On May 29, the nation commemorated the 100th anniversary of John F. Kennedy’s birth. It’s worth noting on this occasion that even now, more than 50 years after his death, Kennedy is widely regarded as one of the country’s best presidents. Although historians may feel differently, the public consistently ranks him at or near the top among American leaders.
Why does Kennedy remain so popular – indeed, nearly as popular in public memory as he was during his presidency? This is the question I explore in my new book, “The Afterlife of John Fitzgerald Kennedy: A Biography.”
The Kennedy Brand
To begin with, President Kennedy and First Lady Jacqueline Kennedy worked hard to construct a positive image of themselves, what I call the Kennedy brand. And because history is as much about forgetting as remembering, they made every effort to filter out information at odds with that image.
As I note in my book, Americans knew little of the first lady’s nicotine habit, her lavish spending or her use of amphetamines. Nor did they know of the president’s drug dependencies, medical problems or marital infidelities.
On the contrary, in their restoration of the White House, famous state dinners, elegant costumes and skillful management of the media, the Kennedys represented themselves as idealized versions of the president and first lady.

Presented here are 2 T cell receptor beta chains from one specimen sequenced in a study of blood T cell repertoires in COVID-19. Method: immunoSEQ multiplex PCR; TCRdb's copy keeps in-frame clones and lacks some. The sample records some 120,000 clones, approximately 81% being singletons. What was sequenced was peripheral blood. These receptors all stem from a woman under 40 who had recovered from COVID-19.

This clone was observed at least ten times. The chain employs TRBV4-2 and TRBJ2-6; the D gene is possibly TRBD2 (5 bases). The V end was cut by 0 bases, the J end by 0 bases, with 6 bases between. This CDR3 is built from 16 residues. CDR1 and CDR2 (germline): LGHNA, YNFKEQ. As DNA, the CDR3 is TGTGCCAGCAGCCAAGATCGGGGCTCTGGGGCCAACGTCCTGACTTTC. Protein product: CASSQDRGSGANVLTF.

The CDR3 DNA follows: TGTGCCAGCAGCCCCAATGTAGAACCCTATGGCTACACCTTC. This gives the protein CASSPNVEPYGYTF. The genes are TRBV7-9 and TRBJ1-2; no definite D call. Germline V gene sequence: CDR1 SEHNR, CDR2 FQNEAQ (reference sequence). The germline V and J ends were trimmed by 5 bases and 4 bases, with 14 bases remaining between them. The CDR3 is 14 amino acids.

Together with the president’s image as a progressive politician in the tradition of the New Deal, they were seen as the happy couple and loving parents who communicated a message of hope and progress, charm and intelligence, youth, vitality and beauty. If not always true to who they were behind the scenes, their public persona was enormously popular with their fellow Americans. Indeed, over the course of his administration, the president’s approval rating averaged about 70 percent – a remarkably high figure by today’s standards.
Kennedy’s assassination and the profound cultural trauma it induced transformed the constructed image of the president, now glossed in the glory of a fallen hero, into a flashbulb memory that transcended his death. The Kennedy brand now became a sacred symbol of all that was good in American life, his virtues those of the nation itself. Jacqueline Kennedy wanted her husband remembered as the stuff of legend rather than political science. She wanted him remembered for what he represented, she told journalist Theodore H. White, not alone for what he did. She wanted him remembered as a man of style, a peacemaker, a crusader for social justice and a gifted orator who inspired hope in the future and confidence in government.
What is more, she set out to accomplish that goal from the moment of JFK’s death. She transformed her husband’s funeral into a dramatic reproduction of his life as she wanted it remembered. She missed no opportunity to draw a connection between her husband and both Abraham Lincoln and Franklin Roosevelt, two of the great reform presidents, or to recall his love of family, wartime heroism, devotion to service and willingness to sacrifice for the greater good.